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I like to save copies of articles from websites locally. I do this because often links will change around or a website will disappear entirely from time to time. Also, I don't want to "bookmark" the article because it will bloat the omnibox search results in Chrome.

I was using Delicious (about 5+ years ago) but the dynamics of link sharing has largely moved onto Facebook and Twitter. Delicious always seemed to be better suited to websites over articles anyway. I moved onto Evernote, and it's web clipper isn't too bad.

Evernote Web Clipper will work but was wondering if anyone had suggestions. I am currently in the process of demoing OneNote, so I have temporarily moved all my notes there (somewhat painstakingly, I might add!). I'm actually starting to like OneNote better than Evernote. The problem with OneNote is that it's web clipper only seems to be compatible with Internet Explorer.

I also use Pocket, but I am using that exclusively as a read-it-later list. I'm not really sure the best way to use Pocket to save articles

Here are my requirements:

  • Windows support (I use Windows 7 x64).
  • De-crapify webpages before saving them -- I just want the article and relevant images (none of the website's formatting or ads, but keeping any relevant diagrams, pictures, and layout).
  • Save the link to the article and date.
  • Saves the article to its own storage (not just a reference or link). Doesn't have to sync locally, but it would be preferred.
  • Minimal levels of organization so I can search the articles and browse a list of them.

In reality - this is a question of "too many options" and not "too few" or "unknown". I'd like to hear community feedback on what is the best option, not the available options.

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this is a question of "too many options" and not "too few" or "unknown".

Yes, there are numerous ways to achieve the above. I'm a Web Developer, as you said that website URLs change, but they don't change often as you think. Websites which maintain some standards always take care of the modified URLs by using 301 Redirect.

So I don't think that's much of an issue, but well, this was technical, coming to question, first, as you said that The problem with OneNote is that it's web clipper only seems to be compatible with Internet Explorer., but you always have extensions to work with.

If you want to use Clip feature, refer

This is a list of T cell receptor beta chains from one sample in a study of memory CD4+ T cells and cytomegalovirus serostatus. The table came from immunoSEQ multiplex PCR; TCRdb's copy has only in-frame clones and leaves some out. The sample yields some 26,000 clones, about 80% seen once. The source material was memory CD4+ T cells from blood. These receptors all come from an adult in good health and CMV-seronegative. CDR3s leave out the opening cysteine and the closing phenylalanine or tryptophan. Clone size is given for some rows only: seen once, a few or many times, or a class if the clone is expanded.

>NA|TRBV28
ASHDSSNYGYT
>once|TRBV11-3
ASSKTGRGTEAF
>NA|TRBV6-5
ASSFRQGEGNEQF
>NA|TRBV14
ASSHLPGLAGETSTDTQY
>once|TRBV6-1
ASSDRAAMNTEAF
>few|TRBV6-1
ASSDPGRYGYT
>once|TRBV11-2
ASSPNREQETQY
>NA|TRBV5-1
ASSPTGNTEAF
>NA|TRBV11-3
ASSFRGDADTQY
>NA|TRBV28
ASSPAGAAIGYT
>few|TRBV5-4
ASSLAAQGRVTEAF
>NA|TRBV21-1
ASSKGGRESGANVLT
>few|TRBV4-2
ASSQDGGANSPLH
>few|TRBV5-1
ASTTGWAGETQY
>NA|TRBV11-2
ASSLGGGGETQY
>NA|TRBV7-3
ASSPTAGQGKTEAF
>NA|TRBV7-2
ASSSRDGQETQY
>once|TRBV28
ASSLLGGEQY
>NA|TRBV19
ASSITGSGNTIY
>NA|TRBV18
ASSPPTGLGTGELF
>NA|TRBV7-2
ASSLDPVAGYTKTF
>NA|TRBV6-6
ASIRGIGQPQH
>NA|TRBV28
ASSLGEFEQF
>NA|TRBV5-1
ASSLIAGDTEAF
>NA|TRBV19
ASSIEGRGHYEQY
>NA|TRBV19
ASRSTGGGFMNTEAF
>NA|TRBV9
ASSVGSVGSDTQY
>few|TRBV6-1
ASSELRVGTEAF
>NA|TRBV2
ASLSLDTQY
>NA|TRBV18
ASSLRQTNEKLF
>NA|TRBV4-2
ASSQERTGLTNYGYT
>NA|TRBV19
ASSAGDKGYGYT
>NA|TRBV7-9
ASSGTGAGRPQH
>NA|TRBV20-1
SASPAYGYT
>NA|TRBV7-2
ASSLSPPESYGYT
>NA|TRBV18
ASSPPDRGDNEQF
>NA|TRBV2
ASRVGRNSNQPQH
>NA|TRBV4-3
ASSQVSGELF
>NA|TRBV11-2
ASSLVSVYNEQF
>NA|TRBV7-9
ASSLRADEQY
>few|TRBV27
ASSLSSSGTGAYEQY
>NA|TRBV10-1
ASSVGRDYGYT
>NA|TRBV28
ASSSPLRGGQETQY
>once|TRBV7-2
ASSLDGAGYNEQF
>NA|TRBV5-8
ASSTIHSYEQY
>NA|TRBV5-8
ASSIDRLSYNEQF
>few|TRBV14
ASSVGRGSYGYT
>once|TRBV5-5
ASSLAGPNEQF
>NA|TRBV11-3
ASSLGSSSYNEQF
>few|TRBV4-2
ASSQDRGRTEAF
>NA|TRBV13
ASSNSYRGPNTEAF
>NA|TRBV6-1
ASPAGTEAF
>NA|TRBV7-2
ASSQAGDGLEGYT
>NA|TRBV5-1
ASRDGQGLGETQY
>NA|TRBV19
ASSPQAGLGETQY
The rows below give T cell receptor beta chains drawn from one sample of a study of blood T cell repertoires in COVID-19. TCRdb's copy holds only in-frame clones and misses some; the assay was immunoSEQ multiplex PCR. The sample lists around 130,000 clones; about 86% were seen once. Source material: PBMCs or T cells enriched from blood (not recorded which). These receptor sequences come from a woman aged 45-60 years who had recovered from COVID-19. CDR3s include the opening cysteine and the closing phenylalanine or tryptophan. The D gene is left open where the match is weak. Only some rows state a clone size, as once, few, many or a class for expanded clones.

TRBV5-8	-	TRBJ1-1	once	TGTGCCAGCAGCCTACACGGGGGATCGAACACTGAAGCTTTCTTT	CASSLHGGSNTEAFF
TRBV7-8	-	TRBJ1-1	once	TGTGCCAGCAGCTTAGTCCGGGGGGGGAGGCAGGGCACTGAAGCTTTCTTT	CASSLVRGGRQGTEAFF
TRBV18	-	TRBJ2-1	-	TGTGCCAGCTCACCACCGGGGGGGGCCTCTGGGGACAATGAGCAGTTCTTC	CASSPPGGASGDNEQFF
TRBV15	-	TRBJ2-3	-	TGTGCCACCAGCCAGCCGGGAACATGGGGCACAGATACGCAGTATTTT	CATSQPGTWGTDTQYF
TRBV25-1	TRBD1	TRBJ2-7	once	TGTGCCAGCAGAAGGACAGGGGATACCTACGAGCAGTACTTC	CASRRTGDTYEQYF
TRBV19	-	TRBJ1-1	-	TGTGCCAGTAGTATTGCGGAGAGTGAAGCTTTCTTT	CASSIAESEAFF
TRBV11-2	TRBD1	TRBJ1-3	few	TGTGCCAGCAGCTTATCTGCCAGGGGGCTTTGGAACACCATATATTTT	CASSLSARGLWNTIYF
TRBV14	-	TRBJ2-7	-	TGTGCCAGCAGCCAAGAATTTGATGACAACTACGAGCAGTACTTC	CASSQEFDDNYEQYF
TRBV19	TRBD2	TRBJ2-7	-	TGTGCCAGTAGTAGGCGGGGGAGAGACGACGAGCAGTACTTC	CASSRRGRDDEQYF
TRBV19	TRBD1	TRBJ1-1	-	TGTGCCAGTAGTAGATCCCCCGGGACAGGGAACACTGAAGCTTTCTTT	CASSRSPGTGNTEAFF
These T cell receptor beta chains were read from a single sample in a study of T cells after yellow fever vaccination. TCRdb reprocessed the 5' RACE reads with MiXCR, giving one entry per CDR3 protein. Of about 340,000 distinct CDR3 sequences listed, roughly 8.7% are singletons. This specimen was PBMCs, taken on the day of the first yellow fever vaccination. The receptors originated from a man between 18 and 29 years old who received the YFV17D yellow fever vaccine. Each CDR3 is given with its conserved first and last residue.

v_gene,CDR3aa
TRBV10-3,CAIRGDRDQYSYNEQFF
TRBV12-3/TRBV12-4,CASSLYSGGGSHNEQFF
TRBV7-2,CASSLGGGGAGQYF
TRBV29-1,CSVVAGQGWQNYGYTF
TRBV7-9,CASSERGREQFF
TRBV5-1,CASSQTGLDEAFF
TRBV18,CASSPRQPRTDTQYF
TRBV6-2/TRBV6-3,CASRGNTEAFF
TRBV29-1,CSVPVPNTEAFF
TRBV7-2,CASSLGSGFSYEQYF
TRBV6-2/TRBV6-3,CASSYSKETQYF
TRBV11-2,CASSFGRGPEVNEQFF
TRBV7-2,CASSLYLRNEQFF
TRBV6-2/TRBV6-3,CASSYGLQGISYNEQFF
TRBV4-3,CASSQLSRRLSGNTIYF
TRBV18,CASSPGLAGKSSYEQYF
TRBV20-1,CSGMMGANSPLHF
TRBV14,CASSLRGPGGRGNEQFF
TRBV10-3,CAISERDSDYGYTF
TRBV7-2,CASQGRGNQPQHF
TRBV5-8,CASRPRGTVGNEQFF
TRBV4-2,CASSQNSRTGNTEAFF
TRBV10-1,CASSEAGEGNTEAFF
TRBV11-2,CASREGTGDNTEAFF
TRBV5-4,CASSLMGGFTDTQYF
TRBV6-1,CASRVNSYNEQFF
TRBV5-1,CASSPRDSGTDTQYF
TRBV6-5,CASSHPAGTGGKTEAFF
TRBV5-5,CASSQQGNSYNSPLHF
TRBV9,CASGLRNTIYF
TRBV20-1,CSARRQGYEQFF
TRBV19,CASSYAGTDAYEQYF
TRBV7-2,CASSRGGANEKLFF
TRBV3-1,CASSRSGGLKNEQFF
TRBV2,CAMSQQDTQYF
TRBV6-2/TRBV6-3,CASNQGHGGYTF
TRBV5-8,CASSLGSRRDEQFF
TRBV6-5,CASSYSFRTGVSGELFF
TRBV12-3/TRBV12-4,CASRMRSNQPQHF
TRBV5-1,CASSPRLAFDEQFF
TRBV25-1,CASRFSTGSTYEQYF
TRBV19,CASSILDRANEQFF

[1] Most of the reviewers are complaining here that the extension doesn't work, it's because they never read the details before using the extension. You need to download Clip to OneNote listener in order to get the extension to work.


Personally I use Adobe Acrobat extension for Mozilla Firefox, but it comes along with the software, and I don't really need much of the customization, as the web page is converted to PDF, that's all I need, but if you are looking to convert the articles or text to pdf, than you should take a look at Print pages to PDF extension for Firefox, so no real software for managing articles as this question is focused on Saving Web Pages/Articles.

What does it do?

(First lets cover your requirements)

  • Windows Support (I use Windows 7 x64) - Yes
  • De-crapify webpages before saving them -- I just want the article - Yes [2]
  • Save the link to the article and date - Yes
  • Saves the article to it's own storage (not just a reference or link). Yes

[2] May not be that accurate.


Some screens for customizations

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Features of the extension

  • Converting a webpage to Pdf
  • Converting all open tabs into a single pdf
  • Converting a selection of Bookmarks into a single pdf
  • Converting all links inside a Bookmark Folder into a single pdf
  • Converting a selection of Scrapbook pages into a single pdf
  • Converting all links inside a Scrapbook Folder into a single pdf
  • Converting links from external sources (Filesystem, Wordprocessor,..) into a single pdf
  • Converting a mixture of links from the sources above into a single pdf
  • Pure local processing, no Data is sent to other sites over the network full Privacy!
  • Several options for formatting the otuput (e.g margins, page size, ....)
  • Variaous Context menus for accessing the AddOns functionality
  • Keyboard shortcut for accessing the AddOns functionality
  • Toolbar button for accessing the AddOns functionality
  • Retains links in the pdf from the content of webpages
  • Supports local links for navigating in the webpage/pdf
  • Supports outline feature of pdf (the navigation bar outside of the pdf document), creates an outline by headlines.
  • Supports a single Table of Content for the whole pdf with page numbering and local links for navigation
  • Supports header and footers for the whole pdf or separate for individual webpages in the pdf.
  • Ability to print text only
  • Editing the outline and Table of Content
  • Editing feature for removing unwanted content before converting
  • Drag[&]Drop support

The only bad thing about this extension is that it weighs whooping 8.6MB which is too much for a Browser AddOn, rest is good.